Syria crisis: Damascus 'suicide bombing' kills 10

A damaged bus at the scene of the explosion in Midan, Damascus State TV said the blast came as worshippers were leaving the nearby Zain al-Abidin mosque in Midan

An explosion in the centre of the Syrian capital Damascus has killed at least 10 people and wounded 20 others, state media say.

The reports said a "terrorist suicide bomber" caused the blast near a mosque in the Midan area, but opposition activists blamed the Syrian government.

TV showed graphic images of the scene.

The incident came after UN Secretary General Ban Ki-moon warned that the government was "in contravention" of a UN and Arab League-backed peace plan.

Mr Ban demanded that Damascus complied with the peace plan brokered by international peace envoy Kofi Annan without delay.

Syrian state TV said civilians and security force members were among the casualties in the Midan explosion, which it said happened as worshippers were leaving Friday prayers at the nearby Zain al-Abidin mosque.

Analysis

Syrian state TV was quick to blame what it called "terrorists" for the attack, implying it was part of the anti-regime campaign.

But activist organisations accused the regime itself of carrying out the attack to distract attention from the repression of demonstrations after Friday prayers, and to justify the presence of the army in towns and cities in contravention of Kofi Annan's peace plan.

In the past, opposition groups, including the rebel Free Syrian Army, have strongly denied involvement in such big, indiscriminate explosions, which first started happening in Damascus in December.

A statement from the Syrian interior ministry vowed to "strike with an iron fist those who are terrorising citizens".

Midan has been the scene of frequent anti-government protests. An explosion in the same district in January reportedly killed at least 26 people and wounded 63.

'Troubled'

Earlier on Friday, a separate explosion was reported in an industrial area of Damascus. It was unclear if there were casualties from that blast.

Meanwhile activists say security forces fired on protesters in several parts of Syria on Friday, killing at least three people.

The UK-based Syrian Observatory for Human Rights said one person had died in a village outside Damascus, another in the second city of Aleppo, and the third in the eastern city of Deir al-Zour.

The reports could not be independently verified because of government restrictions on the media.

Anti-government protests regularly take place after Friday prayers.

Mr Ban remained "deeply troubled" by the continued presence of heavy weapons and troops in population centres as reported by UN monitors, his spokesman said on Thursday evening.

The UN currently has about 15 observers in Syria monitoring a shaky ceasefire, which came into force on 12 April, and hopes to have the full advance team of 30 in place by Monday.

The Security Council has approved the deployment of up to 300 monitors and the UN confirmed on Friday that Norwegian Maj Gen Robert Mood would lead the team.

Annan's six-point peace plan

1. Syrian-led political process to address the aspirations and concerns of the Syrian people

2. UN-supervised cessation of armed violence in all its forms by all parties to protect civilians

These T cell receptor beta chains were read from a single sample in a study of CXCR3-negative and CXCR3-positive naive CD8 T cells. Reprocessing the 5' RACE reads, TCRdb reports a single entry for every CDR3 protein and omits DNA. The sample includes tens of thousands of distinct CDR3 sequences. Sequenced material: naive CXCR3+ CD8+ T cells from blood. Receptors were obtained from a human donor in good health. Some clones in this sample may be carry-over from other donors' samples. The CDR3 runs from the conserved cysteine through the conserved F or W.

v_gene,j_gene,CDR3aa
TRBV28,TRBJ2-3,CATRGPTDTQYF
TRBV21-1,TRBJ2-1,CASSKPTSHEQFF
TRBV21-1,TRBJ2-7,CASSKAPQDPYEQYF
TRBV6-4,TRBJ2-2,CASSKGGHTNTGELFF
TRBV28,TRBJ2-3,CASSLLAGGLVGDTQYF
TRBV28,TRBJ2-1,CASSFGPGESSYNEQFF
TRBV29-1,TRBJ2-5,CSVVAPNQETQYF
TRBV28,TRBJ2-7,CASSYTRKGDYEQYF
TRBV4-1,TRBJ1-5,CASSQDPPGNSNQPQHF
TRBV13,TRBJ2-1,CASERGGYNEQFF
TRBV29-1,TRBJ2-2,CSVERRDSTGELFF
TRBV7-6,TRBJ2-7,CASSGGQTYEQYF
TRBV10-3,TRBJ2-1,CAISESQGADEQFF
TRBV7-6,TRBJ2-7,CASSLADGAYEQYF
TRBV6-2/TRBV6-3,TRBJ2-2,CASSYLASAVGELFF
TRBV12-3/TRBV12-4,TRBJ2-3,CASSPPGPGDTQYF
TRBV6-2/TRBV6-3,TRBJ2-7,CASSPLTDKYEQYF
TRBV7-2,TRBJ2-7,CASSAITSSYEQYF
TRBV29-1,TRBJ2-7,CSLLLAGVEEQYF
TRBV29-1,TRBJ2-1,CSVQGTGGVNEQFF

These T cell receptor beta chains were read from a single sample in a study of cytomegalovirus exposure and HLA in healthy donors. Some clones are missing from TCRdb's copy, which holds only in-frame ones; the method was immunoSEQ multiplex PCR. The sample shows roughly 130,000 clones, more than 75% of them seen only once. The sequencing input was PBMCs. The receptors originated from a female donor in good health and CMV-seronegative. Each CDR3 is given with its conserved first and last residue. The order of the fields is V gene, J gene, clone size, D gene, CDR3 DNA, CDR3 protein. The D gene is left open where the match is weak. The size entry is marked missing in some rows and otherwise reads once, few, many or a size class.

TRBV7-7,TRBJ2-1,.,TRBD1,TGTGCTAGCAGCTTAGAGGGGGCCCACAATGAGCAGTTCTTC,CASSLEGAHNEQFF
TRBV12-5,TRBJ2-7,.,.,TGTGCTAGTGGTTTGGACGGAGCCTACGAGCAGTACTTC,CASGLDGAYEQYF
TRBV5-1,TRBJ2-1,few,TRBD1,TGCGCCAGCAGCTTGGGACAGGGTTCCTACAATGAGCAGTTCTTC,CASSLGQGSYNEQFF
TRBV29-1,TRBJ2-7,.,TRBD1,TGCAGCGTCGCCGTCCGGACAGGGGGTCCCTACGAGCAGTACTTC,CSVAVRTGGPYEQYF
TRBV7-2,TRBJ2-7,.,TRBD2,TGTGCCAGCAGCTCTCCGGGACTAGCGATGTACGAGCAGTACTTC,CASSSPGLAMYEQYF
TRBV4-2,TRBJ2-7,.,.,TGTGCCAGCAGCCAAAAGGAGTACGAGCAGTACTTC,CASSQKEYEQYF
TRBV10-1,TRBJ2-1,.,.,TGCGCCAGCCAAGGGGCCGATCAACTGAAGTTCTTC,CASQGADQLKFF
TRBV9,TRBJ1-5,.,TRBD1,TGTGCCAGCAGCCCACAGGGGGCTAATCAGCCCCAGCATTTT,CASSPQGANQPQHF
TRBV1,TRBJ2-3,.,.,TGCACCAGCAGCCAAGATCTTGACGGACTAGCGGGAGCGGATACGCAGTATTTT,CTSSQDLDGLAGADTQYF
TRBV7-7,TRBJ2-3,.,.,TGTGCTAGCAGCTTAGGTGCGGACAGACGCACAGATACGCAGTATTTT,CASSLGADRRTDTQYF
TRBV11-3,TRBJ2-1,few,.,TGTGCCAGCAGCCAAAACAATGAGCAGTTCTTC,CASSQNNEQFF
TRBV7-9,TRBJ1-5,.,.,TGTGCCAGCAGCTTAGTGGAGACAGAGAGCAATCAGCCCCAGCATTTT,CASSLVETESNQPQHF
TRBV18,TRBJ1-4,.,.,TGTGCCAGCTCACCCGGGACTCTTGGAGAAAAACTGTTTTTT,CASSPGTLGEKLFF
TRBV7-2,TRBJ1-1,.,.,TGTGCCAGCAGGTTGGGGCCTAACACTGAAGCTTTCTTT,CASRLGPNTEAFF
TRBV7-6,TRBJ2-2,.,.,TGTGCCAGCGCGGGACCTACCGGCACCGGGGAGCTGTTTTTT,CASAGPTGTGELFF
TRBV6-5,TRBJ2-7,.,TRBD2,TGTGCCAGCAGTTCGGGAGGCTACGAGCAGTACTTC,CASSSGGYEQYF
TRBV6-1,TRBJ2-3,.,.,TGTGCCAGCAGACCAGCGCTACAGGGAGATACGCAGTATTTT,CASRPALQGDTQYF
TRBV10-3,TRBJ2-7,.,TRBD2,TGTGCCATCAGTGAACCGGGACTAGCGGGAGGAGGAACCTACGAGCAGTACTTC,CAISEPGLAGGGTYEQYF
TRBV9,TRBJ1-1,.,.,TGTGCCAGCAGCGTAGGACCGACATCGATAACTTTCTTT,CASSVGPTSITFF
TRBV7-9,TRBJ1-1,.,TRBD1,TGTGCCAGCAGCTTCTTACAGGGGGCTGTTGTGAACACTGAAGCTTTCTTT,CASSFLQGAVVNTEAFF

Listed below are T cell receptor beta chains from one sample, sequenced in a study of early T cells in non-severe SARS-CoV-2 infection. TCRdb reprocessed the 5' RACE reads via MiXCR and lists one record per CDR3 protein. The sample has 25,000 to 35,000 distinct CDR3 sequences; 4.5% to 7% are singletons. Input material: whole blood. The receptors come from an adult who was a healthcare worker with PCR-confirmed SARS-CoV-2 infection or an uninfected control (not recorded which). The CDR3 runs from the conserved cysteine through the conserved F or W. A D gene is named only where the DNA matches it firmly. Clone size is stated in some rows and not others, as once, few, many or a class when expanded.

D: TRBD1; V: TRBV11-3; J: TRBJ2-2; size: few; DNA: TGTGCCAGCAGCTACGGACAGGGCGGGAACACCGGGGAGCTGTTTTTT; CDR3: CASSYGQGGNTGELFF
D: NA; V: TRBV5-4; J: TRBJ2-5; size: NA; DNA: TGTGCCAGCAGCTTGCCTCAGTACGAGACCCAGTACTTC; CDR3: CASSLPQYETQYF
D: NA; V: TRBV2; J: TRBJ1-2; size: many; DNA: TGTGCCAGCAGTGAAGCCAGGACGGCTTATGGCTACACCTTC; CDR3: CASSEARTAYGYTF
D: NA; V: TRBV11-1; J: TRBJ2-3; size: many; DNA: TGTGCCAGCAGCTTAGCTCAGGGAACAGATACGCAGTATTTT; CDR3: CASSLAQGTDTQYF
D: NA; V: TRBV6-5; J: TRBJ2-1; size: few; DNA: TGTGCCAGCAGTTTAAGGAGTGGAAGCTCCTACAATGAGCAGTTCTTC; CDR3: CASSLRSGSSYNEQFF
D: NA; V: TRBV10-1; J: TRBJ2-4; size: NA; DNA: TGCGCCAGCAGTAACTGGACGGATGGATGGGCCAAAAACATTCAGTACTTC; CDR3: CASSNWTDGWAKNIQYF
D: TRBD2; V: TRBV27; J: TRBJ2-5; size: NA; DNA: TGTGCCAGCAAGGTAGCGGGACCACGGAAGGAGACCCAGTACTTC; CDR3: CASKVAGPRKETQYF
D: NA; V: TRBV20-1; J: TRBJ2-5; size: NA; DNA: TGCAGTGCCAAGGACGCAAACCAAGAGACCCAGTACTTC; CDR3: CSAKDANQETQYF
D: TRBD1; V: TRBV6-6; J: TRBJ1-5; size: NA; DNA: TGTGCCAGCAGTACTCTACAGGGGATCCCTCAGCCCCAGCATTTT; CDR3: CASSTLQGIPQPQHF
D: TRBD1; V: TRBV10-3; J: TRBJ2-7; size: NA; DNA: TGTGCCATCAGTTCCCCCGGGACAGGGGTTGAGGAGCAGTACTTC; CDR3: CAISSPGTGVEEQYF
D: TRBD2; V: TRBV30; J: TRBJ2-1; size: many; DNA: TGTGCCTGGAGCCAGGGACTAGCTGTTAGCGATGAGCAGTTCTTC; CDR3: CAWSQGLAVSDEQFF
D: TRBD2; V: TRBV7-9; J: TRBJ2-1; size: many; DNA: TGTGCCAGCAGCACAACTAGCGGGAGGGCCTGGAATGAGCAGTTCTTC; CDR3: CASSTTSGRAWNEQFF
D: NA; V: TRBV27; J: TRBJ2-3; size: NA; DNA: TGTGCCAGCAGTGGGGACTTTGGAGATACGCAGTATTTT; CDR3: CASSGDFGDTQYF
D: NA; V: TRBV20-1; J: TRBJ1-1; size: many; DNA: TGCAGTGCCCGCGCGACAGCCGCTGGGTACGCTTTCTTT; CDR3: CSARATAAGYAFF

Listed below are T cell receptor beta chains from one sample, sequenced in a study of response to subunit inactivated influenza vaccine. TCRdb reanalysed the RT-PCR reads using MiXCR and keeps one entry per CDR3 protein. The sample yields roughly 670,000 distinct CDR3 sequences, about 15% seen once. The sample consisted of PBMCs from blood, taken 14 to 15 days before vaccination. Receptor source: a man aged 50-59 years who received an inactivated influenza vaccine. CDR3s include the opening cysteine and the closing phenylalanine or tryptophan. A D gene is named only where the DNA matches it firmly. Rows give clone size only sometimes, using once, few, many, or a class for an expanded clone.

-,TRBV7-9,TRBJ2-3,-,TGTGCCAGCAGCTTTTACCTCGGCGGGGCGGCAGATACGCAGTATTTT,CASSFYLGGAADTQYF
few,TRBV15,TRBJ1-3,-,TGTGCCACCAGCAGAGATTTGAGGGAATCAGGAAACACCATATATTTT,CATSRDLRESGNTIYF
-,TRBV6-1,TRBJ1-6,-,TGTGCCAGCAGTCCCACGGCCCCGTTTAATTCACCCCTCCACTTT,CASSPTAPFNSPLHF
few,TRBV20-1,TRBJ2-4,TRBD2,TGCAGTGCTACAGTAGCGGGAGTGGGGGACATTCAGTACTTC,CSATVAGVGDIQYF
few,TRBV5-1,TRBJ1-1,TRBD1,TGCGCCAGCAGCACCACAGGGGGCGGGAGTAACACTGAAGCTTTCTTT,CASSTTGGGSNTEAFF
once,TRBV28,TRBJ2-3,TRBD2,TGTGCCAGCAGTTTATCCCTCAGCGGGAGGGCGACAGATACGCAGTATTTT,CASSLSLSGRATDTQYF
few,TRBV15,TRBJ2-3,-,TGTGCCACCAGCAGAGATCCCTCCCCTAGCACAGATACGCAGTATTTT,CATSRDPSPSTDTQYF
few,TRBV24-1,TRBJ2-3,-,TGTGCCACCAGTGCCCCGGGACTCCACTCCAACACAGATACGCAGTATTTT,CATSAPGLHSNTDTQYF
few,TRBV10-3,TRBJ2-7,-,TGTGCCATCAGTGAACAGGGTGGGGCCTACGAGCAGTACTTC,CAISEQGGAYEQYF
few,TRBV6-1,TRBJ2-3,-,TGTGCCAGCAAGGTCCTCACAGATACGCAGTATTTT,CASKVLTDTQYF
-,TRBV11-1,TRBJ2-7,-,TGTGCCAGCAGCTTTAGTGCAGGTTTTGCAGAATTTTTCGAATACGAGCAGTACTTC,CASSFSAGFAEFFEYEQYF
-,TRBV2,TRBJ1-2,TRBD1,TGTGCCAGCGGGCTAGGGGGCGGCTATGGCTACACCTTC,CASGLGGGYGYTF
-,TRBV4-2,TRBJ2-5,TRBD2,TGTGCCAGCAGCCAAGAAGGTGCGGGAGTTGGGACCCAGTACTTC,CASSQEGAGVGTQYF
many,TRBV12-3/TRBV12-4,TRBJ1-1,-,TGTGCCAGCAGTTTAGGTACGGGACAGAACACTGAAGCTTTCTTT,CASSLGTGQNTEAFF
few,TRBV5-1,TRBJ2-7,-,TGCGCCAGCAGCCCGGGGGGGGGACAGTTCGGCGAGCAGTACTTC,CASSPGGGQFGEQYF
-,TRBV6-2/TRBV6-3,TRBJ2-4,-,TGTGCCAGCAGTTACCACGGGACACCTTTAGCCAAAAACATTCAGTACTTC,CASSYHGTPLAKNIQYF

3. All parties to ensure provision of humanitarian assistance to all areas affected by the fighting, and implement a daily two-hour humanitarian pause

4. Authorities to intensify the pace and scale of release of arbitrarily detained persons

5. Authorities to ensure freedom of movement throughout the country for journalists

6. Authorities to respect freedom of association and the right to demonstrate peacefully

An estimated 9,000 people have died in Syria since the uprising against President Bashar al-Assad started in March last year, according to UN figures. In February, the Syrian government put the death toll at 3,838 - 2,493 civilians and 1,345 security forces personnel.

On Friday the US expressed "disappointment" in the government's actions since the ceasefire was agreed, and said it would increase pressure on President Bashar al-Assad.

"We intend to continue to ramp up the international pressure against the Assad regime and encourage them in the strongest possible terms to live up to the obligations and commitments that they made in the context of the Kofi Annan plan," White House spokesman Josh Earnest told reporters.

However, pictures have also emerged of hundreds of rebel fighters, brandishing guns, pledging loyalty to a new unit of the rebel Free Syrian Army in the northern province of Idlib.

The BBC's Jim Muir, in neighbouring Lebanon, says this also should not be happening according to Kofi Annan's peace plan.

The Syrian government says rebels have committed more than 1,300 truce violations.

As international frustration grows, France has said that if the peace plan fails it will press for a "Chapter Seven" resolution at the UN, which allows for action that could be backed by force.

Other Western powers have said they intend to push for an arms embargo and UN sanctions.

Russia and China, however, say they will veto any attempt to authorise military action in Syria and also resist the idea of sanctions. They have already blocked two Security Council resolutions condemning the crackdown on dissent.

Our correspondent says that Russian support for Damascus means there is no chance of strong and united action from the UN Security Council.

For the moment, what hope there is rests with Kofi Annan's plan, he adds.

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